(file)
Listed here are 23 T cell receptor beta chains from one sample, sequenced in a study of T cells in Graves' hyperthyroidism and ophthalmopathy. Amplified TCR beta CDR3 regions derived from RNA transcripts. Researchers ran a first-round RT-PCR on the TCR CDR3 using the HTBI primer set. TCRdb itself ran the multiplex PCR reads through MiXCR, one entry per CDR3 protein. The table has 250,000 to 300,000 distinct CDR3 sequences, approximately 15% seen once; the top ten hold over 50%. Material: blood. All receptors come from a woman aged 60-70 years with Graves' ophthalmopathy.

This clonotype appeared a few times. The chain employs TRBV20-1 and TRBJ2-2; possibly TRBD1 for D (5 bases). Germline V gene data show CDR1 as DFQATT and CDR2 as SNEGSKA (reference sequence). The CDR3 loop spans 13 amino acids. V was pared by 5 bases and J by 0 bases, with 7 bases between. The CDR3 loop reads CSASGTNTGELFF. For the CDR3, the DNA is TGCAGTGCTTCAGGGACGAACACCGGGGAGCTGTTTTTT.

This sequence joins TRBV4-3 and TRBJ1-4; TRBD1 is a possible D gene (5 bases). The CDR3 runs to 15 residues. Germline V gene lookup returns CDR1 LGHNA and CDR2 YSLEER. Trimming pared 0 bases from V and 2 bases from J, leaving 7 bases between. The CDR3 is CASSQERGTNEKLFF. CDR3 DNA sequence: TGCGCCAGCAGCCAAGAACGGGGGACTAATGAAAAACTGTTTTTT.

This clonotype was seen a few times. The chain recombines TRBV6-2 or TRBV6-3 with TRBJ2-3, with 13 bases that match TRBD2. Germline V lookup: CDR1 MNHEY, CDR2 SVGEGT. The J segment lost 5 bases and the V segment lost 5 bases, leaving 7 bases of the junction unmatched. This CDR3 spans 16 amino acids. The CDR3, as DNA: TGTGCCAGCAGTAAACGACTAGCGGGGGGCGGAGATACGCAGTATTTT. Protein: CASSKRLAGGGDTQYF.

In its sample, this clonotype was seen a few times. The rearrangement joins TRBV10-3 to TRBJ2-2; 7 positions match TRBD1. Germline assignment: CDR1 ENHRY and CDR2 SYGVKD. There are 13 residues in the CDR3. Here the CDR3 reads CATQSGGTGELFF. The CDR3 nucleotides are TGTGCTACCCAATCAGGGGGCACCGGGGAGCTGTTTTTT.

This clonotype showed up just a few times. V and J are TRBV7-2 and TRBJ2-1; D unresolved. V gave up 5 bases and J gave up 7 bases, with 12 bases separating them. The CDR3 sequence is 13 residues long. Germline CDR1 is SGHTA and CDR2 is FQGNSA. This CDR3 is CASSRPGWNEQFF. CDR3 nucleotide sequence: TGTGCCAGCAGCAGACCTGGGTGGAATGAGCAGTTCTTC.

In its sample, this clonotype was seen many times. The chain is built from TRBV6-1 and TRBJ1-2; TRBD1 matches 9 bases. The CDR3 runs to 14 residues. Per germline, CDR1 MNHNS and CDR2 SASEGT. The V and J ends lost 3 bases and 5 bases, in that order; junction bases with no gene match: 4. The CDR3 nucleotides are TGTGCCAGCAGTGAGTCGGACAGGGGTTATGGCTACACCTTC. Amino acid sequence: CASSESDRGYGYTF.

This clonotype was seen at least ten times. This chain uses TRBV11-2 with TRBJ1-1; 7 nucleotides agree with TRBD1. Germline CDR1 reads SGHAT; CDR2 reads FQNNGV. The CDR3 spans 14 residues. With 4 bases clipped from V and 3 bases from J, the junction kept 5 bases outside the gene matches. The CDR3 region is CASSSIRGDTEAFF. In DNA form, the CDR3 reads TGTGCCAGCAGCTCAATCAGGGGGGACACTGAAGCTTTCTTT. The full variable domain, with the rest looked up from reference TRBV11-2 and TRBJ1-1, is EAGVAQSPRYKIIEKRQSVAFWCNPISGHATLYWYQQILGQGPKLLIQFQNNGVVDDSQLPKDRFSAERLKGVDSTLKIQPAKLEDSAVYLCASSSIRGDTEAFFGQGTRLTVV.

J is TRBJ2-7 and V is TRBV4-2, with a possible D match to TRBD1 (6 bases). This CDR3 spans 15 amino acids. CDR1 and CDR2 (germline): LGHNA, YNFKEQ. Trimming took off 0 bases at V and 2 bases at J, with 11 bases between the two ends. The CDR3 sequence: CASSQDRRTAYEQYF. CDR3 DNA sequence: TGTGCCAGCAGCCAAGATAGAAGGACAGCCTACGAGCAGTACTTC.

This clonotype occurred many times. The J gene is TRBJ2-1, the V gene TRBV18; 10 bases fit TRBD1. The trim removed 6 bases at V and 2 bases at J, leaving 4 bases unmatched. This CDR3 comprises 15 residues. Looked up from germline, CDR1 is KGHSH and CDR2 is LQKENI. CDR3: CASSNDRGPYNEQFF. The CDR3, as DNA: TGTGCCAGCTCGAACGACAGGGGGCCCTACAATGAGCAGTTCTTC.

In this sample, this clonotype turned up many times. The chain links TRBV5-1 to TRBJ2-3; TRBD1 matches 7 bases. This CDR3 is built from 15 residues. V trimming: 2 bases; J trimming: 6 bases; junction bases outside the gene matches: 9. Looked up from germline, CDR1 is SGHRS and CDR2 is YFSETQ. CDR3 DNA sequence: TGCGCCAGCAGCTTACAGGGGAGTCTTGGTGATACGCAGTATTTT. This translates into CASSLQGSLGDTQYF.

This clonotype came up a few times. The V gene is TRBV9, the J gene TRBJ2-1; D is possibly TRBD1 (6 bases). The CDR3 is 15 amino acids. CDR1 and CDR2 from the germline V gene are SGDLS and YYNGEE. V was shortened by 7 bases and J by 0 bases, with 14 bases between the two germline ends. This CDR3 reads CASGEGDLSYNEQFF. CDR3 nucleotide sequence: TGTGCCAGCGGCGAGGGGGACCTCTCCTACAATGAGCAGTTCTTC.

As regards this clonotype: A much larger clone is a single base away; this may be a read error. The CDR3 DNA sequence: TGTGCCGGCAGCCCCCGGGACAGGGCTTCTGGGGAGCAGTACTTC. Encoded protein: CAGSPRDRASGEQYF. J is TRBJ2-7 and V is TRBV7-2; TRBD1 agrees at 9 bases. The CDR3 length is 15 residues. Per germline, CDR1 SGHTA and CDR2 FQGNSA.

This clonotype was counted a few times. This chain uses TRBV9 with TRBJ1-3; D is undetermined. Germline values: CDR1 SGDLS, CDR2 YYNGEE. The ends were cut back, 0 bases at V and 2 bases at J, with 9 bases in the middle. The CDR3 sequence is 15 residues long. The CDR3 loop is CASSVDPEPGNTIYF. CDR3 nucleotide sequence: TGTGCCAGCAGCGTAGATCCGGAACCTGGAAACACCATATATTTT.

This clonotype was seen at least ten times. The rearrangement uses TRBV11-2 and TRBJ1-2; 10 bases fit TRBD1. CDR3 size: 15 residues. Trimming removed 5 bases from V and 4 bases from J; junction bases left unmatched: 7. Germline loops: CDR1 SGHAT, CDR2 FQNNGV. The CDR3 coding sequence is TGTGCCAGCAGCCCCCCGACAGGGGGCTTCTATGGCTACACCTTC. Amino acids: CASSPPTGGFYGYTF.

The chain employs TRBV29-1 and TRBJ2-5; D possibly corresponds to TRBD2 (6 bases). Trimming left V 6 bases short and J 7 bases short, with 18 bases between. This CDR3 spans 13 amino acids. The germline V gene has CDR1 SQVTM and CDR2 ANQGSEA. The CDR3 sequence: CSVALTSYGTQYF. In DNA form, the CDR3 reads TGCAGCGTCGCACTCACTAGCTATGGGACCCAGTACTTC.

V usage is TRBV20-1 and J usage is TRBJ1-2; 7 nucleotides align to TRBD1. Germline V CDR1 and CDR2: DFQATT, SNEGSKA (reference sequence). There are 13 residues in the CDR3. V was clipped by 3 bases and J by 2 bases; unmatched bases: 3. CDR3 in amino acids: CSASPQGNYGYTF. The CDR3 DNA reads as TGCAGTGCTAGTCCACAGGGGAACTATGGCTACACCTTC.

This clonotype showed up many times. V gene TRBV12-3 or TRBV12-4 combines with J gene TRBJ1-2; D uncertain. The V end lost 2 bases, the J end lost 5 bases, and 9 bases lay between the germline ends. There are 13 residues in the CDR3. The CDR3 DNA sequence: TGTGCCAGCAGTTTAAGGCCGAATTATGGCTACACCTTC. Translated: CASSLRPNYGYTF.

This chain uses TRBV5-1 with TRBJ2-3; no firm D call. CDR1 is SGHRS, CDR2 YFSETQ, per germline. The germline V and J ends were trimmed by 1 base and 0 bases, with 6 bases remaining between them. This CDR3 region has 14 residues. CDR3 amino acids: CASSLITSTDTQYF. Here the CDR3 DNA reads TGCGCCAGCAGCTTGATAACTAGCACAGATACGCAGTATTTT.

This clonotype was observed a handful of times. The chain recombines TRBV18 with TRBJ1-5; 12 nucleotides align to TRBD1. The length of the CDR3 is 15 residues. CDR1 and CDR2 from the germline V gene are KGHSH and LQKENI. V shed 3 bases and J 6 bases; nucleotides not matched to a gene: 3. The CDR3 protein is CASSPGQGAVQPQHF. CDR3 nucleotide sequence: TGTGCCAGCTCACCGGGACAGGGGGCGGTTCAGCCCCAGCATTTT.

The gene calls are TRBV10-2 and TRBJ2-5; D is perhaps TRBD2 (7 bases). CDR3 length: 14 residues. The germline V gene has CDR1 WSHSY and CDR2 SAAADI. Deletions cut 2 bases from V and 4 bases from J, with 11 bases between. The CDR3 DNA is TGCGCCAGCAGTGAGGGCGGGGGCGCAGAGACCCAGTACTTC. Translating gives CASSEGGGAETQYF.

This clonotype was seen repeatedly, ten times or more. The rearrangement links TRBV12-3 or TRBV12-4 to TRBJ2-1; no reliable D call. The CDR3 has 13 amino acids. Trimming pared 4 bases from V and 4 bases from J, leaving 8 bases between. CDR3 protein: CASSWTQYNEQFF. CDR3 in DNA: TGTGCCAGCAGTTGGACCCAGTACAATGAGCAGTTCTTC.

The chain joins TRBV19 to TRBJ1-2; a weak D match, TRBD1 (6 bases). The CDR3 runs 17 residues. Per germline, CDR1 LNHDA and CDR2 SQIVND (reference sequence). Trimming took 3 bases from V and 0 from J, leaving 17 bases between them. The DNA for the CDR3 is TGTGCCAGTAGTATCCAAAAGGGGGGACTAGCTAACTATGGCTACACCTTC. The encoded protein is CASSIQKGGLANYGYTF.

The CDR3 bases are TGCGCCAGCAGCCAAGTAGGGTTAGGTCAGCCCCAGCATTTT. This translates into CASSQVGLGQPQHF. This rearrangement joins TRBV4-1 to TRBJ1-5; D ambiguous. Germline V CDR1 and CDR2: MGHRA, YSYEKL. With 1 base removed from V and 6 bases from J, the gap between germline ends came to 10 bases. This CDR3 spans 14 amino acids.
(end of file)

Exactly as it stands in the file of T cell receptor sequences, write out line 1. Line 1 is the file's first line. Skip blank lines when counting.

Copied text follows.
Listed here are 23 T cell receptor beta chains from one sample, sequenced in a study of T cells in Graves' hyperthyroidism and ophthalmopathy. Amplified TCR beta CDR3 regions derived from RNA transcripts. Researchers ran a first-round RT-PCR on the TCR CDR3 using the HTBI primer set. TCRdb itself ran the multiplex PCR reads through MiXCR, one entry per CDR3 protein. The table has 250,000 to 300,000 distinct CDR3 sequences, approximately 15% seen once; the top ten hold over 50%. Material: blood. All receptors come from a woman aged 60-70 years with Graves' ophthalmopathy.